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DI Freshman of the Year: Melsahn Basabe

BY IAN MARTIN | MAY 09, 2011 7:20 AM

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This year’s Daily Iowan Freshman of the Year Melsahn Basabe’s favorite moment of his first season included being on the wrong end of a YouTube clip.

With 14:08 left in Iowa’s Feb. 6 game at Indiana, Basabe attempted to play help-side defense on driving Indiana freshman Will Sheehey.

Instead, he ended up posterized and left inbounding the ball after receiving a thunderous dunk on his head.

It was another moment of adversity in what had been an inconsistent freshman year for the Glen Cove, N.Y., native. But finally, he said, he responded.

“The game I got dunked at Indiana … that was a national stage, and I came through at the end,” Basabe said.

The game, televised on ESPN, ended up a 1-point victory for Iowa, in large part because of a 20-point, 13-rebound game from Basabe — one of his six double-doubles in the 2010-11 season.

When first-year head coach Fran McCaffery came to Iowa from Siena, Basabe was the marquee recruit. Initially committed to McCaffery at the Albany, N.Y., school, he ended up following the coach to Iowa City as the 6-7 centerpiece of an overhauled Hawkeye roster.

The move was a change, not only in location but in the quality of play. Instead of going from high school to the Metro Atlantic Athletic Conference, Basabe played post in the Big Ten — widely considered the most physical Division-I conference.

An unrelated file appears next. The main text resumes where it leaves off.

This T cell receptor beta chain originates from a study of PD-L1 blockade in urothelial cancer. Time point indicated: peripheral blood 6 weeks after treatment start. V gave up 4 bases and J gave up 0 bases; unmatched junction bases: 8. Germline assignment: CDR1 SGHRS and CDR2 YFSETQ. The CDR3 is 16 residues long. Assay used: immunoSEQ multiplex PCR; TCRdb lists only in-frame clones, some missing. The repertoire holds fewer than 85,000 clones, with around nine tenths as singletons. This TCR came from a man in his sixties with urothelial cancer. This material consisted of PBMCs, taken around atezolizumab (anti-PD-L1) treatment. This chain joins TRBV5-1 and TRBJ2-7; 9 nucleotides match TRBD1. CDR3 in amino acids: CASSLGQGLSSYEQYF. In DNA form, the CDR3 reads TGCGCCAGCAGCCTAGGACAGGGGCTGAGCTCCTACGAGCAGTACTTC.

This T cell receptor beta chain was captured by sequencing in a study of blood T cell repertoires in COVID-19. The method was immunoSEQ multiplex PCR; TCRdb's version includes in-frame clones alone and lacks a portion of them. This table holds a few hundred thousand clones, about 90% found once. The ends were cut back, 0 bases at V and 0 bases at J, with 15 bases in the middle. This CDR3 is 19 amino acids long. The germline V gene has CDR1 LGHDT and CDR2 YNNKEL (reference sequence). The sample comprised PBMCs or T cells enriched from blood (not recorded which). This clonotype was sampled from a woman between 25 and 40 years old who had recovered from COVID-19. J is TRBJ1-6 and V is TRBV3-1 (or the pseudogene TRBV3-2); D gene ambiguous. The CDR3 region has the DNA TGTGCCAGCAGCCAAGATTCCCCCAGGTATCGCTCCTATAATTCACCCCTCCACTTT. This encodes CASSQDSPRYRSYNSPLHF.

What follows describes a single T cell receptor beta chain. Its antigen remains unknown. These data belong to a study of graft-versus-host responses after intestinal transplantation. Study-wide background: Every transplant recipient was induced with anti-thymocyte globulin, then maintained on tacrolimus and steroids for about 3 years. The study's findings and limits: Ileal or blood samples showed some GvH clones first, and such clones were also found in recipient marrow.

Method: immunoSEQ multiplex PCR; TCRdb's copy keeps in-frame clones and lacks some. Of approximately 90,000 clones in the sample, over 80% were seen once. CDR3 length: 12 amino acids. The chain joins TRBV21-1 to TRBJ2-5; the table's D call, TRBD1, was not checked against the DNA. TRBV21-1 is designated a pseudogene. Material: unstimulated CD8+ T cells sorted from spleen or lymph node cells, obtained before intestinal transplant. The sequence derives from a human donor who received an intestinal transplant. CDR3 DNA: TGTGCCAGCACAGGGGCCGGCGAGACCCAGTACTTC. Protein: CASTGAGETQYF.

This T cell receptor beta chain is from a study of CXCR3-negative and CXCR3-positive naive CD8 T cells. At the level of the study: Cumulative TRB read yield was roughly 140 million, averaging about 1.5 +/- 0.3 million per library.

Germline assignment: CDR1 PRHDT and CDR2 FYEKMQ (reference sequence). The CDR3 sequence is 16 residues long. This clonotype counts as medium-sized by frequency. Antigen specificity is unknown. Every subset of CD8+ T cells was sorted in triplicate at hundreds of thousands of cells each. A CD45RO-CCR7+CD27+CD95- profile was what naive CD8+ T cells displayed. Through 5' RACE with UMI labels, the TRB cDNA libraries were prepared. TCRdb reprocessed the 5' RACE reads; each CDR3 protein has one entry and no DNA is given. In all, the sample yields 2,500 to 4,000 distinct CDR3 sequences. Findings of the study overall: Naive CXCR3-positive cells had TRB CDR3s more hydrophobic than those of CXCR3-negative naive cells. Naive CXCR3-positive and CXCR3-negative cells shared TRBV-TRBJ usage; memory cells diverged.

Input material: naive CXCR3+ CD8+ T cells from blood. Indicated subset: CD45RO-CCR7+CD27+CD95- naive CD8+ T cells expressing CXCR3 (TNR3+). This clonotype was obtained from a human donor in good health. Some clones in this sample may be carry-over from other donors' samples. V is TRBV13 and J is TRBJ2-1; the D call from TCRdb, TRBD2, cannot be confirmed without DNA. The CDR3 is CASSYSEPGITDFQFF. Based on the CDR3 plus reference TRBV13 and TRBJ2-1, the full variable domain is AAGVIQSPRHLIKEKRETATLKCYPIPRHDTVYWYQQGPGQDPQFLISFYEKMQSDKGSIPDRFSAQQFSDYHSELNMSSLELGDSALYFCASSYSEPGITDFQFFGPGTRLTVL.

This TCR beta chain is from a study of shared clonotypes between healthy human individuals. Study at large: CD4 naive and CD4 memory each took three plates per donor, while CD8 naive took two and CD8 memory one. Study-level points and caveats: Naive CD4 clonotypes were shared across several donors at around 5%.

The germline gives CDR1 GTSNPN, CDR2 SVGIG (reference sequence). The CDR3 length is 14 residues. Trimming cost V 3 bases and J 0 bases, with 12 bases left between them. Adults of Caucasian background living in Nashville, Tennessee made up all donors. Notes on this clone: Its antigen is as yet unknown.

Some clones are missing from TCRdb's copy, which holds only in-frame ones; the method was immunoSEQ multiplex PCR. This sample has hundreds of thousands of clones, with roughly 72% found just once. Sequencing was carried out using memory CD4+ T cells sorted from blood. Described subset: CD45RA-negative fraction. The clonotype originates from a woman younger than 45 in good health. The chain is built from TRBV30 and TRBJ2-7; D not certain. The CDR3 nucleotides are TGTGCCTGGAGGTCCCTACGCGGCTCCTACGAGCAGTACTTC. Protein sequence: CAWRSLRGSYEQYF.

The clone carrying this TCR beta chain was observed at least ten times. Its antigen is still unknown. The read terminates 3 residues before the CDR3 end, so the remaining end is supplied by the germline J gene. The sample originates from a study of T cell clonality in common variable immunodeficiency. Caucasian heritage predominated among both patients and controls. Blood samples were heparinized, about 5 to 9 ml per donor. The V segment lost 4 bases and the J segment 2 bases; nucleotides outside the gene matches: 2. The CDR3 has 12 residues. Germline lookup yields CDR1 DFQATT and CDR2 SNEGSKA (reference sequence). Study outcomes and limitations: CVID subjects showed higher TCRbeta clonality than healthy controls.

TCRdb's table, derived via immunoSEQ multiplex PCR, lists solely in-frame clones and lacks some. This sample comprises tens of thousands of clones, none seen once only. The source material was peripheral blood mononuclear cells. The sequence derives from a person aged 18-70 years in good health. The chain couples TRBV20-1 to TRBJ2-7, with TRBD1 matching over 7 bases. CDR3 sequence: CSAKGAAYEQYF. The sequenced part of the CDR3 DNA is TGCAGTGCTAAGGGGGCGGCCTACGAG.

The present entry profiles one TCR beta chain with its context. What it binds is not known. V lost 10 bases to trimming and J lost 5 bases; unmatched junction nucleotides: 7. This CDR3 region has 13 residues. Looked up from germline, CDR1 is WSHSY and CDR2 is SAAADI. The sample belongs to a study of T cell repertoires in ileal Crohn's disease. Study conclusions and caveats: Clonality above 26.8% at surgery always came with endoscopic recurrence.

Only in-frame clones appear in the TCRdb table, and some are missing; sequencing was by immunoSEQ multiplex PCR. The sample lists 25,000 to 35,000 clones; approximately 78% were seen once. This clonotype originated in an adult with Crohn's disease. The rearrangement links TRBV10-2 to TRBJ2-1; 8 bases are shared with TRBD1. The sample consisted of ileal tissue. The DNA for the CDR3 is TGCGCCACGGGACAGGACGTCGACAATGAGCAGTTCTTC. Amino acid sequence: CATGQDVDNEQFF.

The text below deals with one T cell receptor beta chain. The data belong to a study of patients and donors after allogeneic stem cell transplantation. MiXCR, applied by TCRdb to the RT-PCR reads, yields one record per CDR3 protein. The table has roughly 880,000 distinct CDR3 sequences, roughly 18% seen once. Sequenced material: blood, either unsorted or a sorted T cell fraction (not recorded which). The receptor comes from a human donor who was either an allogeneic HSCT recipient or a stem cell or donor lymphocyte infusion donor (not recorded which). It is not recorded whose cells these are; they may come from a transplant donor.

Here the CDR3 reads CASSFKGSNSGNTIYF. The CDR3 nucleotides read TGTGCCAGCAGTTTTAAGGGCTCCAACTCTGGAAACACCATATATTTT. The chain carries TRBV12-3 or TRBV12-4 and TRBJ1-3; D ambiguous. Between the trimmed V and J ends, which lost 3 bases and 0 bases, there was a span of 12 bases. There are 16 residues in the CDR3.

Initially, there was sluggishness. He didn’t score 20-plus points until a 22-point game against Ohio St. on Jan. 4. But the latter half of the season was enough to earn enough respect of conference coaches that he was voted as a member of the Big Ten’s All-Freshman team.

“He was more valuable to our team than any other freshman was to his team in the Big Ten,” fellow freshman Roy Devyn Marble said.

The numbers reinforce Marble’s thinking. Basabe’s effect on the revitalized Iowa basketball team was evident on both offense and defense — his 41 blocks accounted for 46 percent of Iowa’s blocks, and his 85 offense rebounds accounted for 26 percent of Iowa’s offensive rebounds.

His coach predicted even better numbers for next season.

“Basabe … will be much better next year [after] being spectacular last year,” McCaffery said in an April 26 teleconference.

Fundamentally, Basabe’s game will likely improve over the next three years. But, with a goal of eventually making the NBA, his objectives to accomplish that go beyond just scoring more points and grabbing more boards before he graduates.

He said he didn’t lose 20 games — as Iowa did this season — during all four years of high-school play. Turning the team into a top program, and subsequently leading the team in that effort, will make his college career a success.

“Basically, I have to be a winner; I have to win games,” Basabe said. “I’ve never been a loser all my life.”


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